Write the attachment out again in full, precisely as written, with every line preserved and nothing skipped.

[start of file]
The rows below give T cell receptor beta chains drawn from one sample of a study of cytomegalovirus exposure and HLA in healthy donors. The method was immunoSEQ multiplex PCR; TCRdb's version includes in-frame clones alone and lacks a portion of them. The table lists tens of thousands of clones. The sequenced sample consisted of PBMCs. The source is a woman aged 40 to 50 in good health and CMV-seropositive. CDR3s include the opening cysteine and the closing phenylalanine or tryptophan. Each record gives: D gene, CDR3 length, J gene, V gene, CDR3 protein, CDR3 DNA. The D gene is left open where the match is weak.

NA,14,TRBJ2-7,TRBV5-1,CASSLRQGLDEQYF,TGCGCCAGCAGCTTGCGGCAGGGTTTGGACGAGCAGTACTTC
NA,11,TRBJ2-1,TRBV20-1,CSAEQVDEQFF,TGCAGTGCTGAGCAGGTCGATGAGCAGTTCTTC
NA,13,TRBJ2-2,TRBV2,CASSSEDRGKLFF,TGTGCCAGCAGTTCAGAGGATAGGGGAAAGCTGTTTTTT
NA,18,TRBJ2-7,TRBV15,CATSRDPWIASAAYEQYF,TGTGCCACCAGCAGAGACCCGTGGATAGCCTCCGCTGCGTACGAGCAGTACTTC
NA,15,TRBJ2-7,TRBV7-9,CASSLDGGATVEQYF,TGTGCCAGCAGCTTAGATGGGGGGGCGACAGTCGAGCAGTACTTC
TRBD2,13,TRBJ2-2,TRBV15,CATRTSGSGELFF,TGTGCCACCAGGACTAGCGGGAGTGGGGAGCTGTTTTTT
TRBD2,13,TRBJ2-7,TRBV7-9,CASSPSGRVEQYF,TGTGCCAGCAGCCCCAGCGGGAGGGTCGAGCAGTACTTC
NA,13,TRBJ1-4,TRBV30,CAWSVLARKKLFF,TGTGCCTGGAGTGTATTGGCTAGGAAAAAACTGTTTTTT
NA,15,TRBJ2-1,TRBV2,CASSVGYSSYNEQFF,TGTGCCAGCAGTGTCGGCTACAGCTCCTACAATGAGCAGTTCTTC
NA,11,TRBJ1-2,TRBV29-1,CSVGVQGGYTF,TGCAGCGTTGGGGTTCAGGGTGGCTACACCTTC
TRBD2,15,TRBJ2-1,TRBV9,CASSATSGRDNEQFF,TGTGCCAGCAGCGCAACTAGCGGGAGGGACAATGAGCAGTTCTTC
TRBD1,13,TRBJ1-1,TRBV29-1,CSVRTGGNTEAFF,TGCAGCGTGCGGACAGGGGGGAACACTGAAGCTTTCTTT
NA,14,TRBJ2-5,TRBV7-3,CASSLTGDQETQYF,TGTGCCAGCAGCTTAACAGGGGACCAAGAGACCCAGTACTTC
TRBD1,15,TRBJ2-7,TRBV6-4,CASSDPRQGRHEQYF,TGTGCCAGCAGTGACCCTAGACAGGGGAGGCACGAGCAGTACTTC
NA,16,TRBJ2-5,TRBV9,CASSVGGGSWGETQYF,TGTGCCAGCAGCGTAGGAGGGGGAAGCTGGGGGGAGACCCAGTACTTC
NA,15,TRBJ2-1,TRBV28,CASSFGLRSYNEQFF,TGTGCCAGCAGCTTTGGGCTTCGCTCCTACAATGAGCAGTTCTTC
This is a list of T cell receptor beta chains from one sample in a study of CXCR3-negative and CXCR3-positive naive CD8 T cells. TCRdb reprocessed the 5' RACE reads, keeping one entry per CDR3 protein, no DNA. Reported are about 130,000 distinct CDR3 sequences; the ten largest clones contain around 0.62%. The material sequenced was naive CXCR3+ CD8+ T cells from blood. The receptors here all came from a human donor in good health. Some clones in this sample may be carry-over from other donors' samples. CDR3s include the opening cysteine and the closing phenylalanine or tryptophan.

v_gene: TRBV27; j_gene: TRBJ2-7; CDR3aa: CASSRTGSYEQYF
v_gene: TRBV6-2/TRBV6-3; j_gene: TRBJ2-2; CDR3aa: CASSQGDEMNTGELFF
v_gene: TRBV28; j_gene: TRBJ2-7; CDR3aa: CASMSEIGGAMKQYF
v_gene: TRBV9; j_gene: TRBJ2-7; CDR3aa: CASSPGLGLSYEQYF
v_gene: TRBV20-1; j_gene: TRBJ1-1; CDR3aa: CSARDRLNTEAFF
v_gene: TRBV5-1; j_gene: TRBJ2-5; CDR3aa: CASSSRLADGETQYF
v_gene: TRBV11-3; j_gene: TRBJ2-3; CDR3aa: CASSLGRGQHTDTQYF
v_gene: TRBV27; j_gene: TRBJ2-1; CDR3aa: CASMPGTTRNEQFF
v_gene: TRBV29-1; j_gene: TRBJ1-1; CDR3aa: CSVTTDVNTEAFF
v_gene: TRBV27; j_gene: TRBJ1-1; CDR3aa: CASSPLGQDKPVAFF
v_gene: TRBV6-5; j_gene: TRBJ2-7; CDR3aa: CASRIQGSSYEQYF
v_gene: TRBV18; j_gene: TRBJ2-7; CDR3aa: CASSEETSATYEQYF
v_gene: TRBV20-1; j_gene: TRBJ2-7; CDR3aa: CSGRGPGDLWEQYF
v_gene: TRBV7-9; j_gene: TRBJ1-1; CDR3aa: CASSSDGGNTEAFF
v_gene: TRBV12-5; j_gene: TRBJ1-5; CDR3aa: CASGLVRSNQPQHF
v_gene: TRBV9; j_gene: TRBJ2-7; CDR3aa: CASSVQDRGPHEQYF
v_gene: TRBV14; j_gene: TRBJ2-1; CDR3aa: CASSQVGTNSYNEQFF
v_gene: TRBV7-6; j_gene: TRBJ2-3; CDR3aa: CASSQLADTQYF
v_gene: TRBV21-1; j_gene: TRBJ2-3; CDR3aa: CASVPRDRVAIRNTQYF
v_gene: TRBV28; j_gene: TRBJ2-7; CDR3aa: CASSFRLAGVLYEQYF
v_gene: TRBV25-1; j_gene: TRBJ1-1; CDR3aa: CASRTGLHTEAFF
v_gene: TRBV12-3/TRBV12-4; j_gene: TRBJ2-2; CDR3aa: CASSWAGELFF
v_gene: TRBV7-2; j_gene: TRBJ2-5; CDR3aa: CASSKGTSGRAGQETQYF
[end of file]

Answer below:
The rows below give T cell receptor beta chains drawn from one sample of a study of cytomegalovirus exposure and HLA in healthy donors. The method was immunoSEQ multiplex PCR; TCRdb's version includes in-frame clones alone and lacks a portion of them. The table lists tens of thousands of clones. The sequenced sample consisted of PBMCs. The source is a woman aged 40 to 50 in good health and CMV-seropositive. CDR3s include the opening cysteine and the closing phenylalanine or tryptophan. Each record gives: D gene, CDR3 length, J gene, V gene, CDR3 protein, CDR3 DNA. The D gene is left open where the match is weak.

NA,14,TRBJ2-7,TRBV5-1,CASSLRQGLDEQYF,TGCGCCAGCAGCTTGCGGCAGGGTTTGGACGAGCAGTACTTC
NA,11,TRBJ2-1,TRBV20-1,CSAEQVDEQFF,TGCAGTGCTGAGCAGGTCGATGAGCAGTTCTTC
NA,13,TRBJ2-2,TRBV2,CASSSEDRGKLFF,TGTGCCAGCAGTTCAGAGGATAGGGGAAAGCTGTTTTTT
NA,18,TRBJ2-7,TRBV15,CATSRDPWIASAAYEQYF,TGTGCCACCAGCAGAGACCCGTGGATAGCCTCCGCTGCGTACGAGCAGTACTTC
NA,15,TRBJ2-7,TRBV7-9,CASSLDGGATVEQYF,TGTGCCAGCAGCTTAGATGGGGGGGCGACAGTCGAGCAGTACTTC
TRBD2,13,TRBJ2-2,TRBV15,CATRTSGSGELFF,TGTGCCACCAGGACTAGCGGGAGTGGGGAGCTGTTTTTT
TRBD2,13,TRBJ2-7,TRBV7-9,CASSPSGRVEQYF,TGTGCCAGCAGCCCCAGCGGGAGGGTCGAGCAGTACTTC
NA,13,TRBJ1-4,TRBV30,CAWSVLARKKLFF,TGTGCCTGGAGTGTATTGGCTAGGAAAAAACTGTTTTTT
NA,15,TRBJ2-1,TRBV2,CASSVGYSSYNEQFF,TGTGCCAGCAGTGTCGGCTACAGCTCCTACAATGAGCAGTTCTTC
NA,11,TRBJ1-2,TRBV29-1,CSVGVQGGYTF,TGCAGCGTTGGGGTTCAGGGTGGCTACACCTTC
TRBD2,15,TRBJ2-1,TRBV9,CASSATSGRDNEQFF,TGTGCCAGCAGCGCAACTAGCGGGAGGGACAATGAGCAGTTCTTC
TRBD1,13,TRBJ1-1,TRBV29-1,CSVRTGGNTEAFF,TGCAGCGTGCGGACAGGGGGGAACACTGAAGCTTTCTTT
NA,14,TRBJ2-5,TRBV7-3,CASSLTGDQETQYF,TGTGCCAGCAGCTTAACAGGGGACCAAGAGACCCAGTACTTC
TRBD1,15,TRBJ2-7,TRBV6-4,CASSDPRQGRHEQYF,TGTGCCAGCAGTGACCCTAGACAGGGGAGGCACGAGCAGTACTTC
NA,16,TRBJ2-5,TRBV9,CASSVGGGSWGETQYF,TGTGCCAGCAGCGTAGGAGGGGGAAGCTGGGGGGAGACCCAGTACTTC
NA,15,TRBJ2-1,TRBV28,CASSFGLRSYNEQFF,TGTGCCAGCAGCTTTGGGCTTCGCTCCTACAATGAGCAGTTCTTC
This is a list of T cell receptor beta chains from one sample in a study of CXCR3-negative and CXCR3-positive naive CD8 T cells. TCRdb reprocessed the 5' RACE reads, keeping one entry per CDR3 protein, no DNA. Reported are about 130,000 distinct CDR3 sequences; the ten largest clones contain around 0.62%. The material sequenced was naive CXCR3+ CD8+ T cells from blood. The receptors here all came from a human donor in good health. Some clones in this sample may be carry-over from other donors' samples. CDR3s include the opening cysteine and the closing phenylalanine or tryptophan.

v_gene: TRBV27; j_gene: TRBJ2-7; CDR3aa: CASSRTGSYEQYF
v_gene: TRBV6-2/TRBV6-3; j_gene: TRBJ2-2; CDR3aa: CASSQGDEMNTGELFF
v_gene: TRBV28; j_gene: TRBJ2-7; CDR3aa: CASMSEIGGAMKQYF
v_gene: TRBV9; j_gene: TRBJ2-7; CDR3aa: CASSPGLGLSYEQYF
v_gene: TRBV20-1; j_gene: TRBJ1-1; CDR3aa: CSARDRLNTEAFF
v_gene: TRBV5-1; j_gene: TRBJ2-5; CDR3aa: CASSSRLADGETQYF
v_gene: TRBV11-3; j_gene: TRBJ2-3; CDR3aa: CASSLGRGQHTDTQYF
v_gene: TRBV27; j_gene: TRBJ2-1; CDR3aa: CASMPGTTRNEQFF
v_gene: TRBV29-1; j_gene: TRBJ1-1; CDR3aa: CSVTTDVNTEAFF
v_gene: TRBV27; j_gene: TRBJ1-1; CDR3aa: CASSPLGQDKPVAFF
v_gene: TRBV6-5; j_gene: TRBJ2-7; CDR3aa: CASRIQGSSYEQYF
v_gene: TRBV18; j_gene: TRBJ2-7; CDR3aa: CASSEETSATYEQYF
v_gene: TRBV20-1; j_gene: TRBJ2-7; CDR3aa: CSGRGPGDLWEQYF
v_gene: TRBV7-9; j_gene: TRBJ1-1; CDR3aa: CASSSDGGNTEAFF
v_gene: TRBV12-5; j_gene: TRBJ1-5; CDR3aa: CASGLVRSNQPQHF
v_gene: TRBV9; j_gene: TRBJ2-7; CDR3aa: CASSVQDRGPHEQYF
v_gene: TRBV14; j_gene: TRBJ2-1; CDR3aa: CASSQVGTNSYNEQFF
v_gene: TRBV7-6; j_gene: TRBJ2-3; CDR3aa: CASSQLADTQYF
v_gene: TRBV21-1; j_gene: TRBJ2-3; CDR3aa: CASVPRDRVAIRNTQYF
v_gene: TRBV28; j_gene: TRBJ2-7; CDR3aa: CASSFRLAGVLYEQYF
v_gene: TRBV25-1; j_gene: TRBJ1-1; CDR3aa: CASRTGLHTEAFF
v_gene: TRBV12-3/TRBV12-4; j_gene: TRBJ2-2; CDR3aa: CASSWAGELFF
v_gene: TRBV7-2; j_gene: TRBJ2-5; CDR3aa: CASSKGTSGRAGQETQYF